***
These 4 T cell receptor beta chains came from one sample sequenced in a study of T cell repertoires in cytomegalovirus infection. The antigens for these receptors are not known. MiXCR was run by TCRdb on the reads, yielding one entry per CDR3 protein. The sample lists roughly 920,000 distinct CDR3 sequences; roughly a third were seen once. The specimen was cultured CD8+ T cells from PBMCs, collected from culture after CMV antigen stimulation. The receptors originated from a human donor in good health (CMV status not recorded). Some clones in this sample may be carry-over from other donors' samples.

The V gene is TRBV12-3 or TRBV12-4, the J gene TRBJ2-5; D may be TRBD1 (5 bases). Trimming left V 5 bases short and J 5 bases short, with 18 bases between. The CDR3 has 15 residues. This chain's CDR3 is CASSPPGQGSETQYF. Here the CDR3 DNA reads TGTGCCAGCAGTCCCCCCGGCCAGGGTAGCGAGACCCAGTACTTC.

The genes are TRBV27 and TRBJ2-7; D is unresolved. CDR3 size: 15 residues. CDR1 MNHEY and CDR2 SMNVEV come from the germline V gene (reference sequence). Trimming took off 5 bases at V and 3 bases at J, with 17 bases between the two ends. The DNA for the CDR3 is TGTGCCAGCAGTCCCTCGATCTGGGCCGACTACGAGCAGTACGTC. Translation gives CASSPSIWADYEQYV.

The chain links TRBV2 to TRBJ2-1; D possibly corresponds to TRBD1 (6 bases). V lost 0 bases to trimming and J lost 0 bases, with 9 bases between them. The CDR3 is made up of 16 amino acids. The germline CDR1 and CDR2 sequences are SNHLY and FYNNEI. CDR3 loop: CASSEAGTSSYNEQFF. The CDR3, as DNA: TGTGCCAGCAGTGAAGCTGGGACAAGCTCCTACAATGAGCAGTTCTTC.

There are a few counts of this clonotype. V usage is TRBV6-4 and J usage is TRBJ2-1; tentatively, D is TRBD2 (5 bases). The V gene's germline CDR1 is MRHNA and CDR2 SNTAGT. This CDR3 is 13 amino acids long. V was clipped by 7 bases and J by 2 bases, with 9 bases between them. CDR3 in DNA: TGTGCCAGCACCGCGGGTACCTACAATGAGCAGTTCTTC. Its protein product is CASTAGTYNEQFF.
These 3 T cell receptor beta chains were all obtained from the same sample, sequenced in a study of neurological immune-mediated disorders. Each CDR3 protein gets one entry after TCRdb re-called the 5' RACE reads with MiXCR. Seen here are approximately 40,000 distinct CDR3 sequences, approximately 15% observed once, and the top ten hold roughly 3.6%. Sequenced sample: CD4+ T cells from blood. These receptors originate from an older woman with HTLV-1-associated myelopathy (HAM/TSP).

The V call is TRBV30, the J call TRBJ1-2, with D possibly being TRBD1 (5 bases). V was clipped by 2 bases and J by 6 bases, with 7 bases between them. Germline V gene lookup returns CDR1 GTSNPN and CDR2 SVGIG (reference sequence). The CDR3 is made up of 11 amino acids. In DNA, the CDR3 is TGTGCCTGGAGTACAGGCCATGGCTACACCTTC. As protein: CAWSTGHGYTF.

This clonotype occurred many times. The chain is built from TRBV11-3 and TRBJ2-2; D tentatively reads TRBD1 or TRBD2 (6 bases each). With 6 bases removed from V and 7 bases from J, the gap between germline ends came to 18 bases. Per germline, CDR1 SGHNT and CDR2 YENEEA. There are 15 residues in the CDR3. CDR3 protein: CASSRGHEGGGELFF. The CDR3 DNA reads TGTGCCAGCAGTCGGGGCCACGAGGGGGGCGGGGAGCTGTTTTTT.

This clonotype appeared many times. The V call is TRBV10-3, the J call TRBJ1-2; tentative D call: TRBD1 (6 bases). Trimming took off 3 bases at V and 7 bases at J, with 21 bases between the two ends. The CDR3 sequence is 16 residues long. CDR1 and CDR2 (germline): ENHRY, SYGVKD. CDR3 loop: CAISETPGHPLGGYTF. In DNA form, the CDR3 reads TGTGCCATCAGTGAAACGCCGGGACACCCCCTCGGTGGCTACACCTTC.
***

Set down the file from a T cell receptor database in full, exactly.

These 4 T cell receptor beta chains came from one sample sequenced in a study of T cell repertoires in cytomegalovirus infection. The antigens for these receptors are not known. MiXCR was run by TCRdb on the reads, yielding one entry per CDR3 protein. The sample lists roughly 920,000 distinct CDR3 sequences; roughly a third were seen once. The specimen was cultured CD8+ T cells from PBMCs, collected from culture after CMV antigen stimulation. The receptors originated from a human donor in good health (CMV status not recorded). Some clones in this sample may be carry-over from other donors' samples.

The V gene is TRBV12-3 or TRBV12-4, the J gene TRBJ2-5; D may be TRBD1 (5 bases). Trimming left V 5 bases short and J 5 bases short, with 18 bases between. The CDR3 has 15 residues. This chain's CDR3 is CASSPPGQGSETQYF. Here the CDR3 DNA reads TGTGCCAGCAGTCCCCCCGGCCAGGGTAGCGAGACCCAGTACTTC.

The genes are TRBV27 and TRBJ2-7; D is unresolved. CDR3 size: 15 residues. CDR1 MNHEY and CDR2 SMNVEV come from the germline V gene (reference sequence). Trimming took off 5 bases at V and 3 bases at J, with 17 bases between the two ends. The DNA for the CDR3 is TGTGCCAGCAGTCCCTCGATCTGGGCCGACTACGAGCAGTACGTC. Translation gives CASSPSIWADYEQYV.

The chain links TRBV2 to TRBJ2-1; D possibly corresponds to TRBD1 (6 bases). V lost 0 bases to trimming and J lost 0 bases, with 9 bases between them. The CDR3 is made up of 16 amino acids. The germline CDR1 and CDR2 sequences are SNHLY and FYNNEI. CDR3 loop: CASSEAGTSSYNEQFF. The CDR3, as DNA: TGTGCCAGCAGTGAAGCTGGGACAAGCTCCTACAATGAGCAGTTCTTC.

There are a few counts of this clonotype. V usage is TRBV6-4 and J usage is TRBJ2-1; tentatively, D is TRBD2 (5 bases). The V gene's germline CDR1 is MRHNA and CDR2 SNTAGT. This CDR3 is 13 amino acids long. V was clipped by 7 bases and J by 2 bases, with 9 bases between them. CDR3 in DNA: TGTGCCAGCACCGCGGGTACCTACAATGAGCAGTTCTTC. Its protein product is CASTAGTYNEQFF.
These 3 T cell receptor beta chains were all obtained from the same sample, sequenced in a study of neurological immune-mediated disorders. Each CDR3 protein gets one entry after TCRdb re-called the 5' RACE reads with MiXCR. Seen here are approximately 40,000 distinct CDR3 sequences, approximately 15% observed once, and the top ten hold roughly 3.6%. Sequenced sample: CD4+ T cells from blood. These receptors originate from an older woman with HTLV-1-associated myelopathy (HAM/TSP).

The V call is TRBV30, the J call TRBJ1-2, with D possibly being TRBD1 (5 bases). V was clipped by 2 bases and J by 6 bases, with 7 bases between them. Germline V gene lookup returns CDR1 GTSNPN and CDR2 SVGIG (reference sequence). The CDR3 is made up of 11 amino acids. In DNA, the CDR3 is TGTGCCTGGAGTACAGGCCATGGCTACACCTTC. As protein: CAWSTGHGYTF.

This clonotype occurred many times. The chain is built from TRBV11-3 and TRBJ2-2; D tentatively reads TRBD1 or TRBD2 (6 bases each). With 6 bases removed from V and 7 bases from J, the gap between germline ends came to 18 bases. Per germline, CDR1 SGHNT and CDR2 YENEEA. There are 15 residues in the CDR3. CDR3 protein: CASSRGHEGGGELFF. The CDR3 DNA reads TGTGCCAGCAGTCGGGGCCACGAGGGGGGCGGGGAGCTGTTTTTT.

This clonotype appeared many times. The V call is TRBV10-3, the J call TRBJ1-2; tentative D call: TRBD1 (6 bases). Trimming took off 3 bases at V and 7 bases at J, with 21 bases between the two ends. The CDR3 sequence is 16 residues long. CDR1 and CDR2 (germline): ENHRY, SYGVKD. CDR3 loop: CAISETPGHPLGGYTF. In DNA form, the CDR3 reads TGTGCCATCAGTGAAACGCCGGGACACCCCCTCGGTGGCTACACCTTC.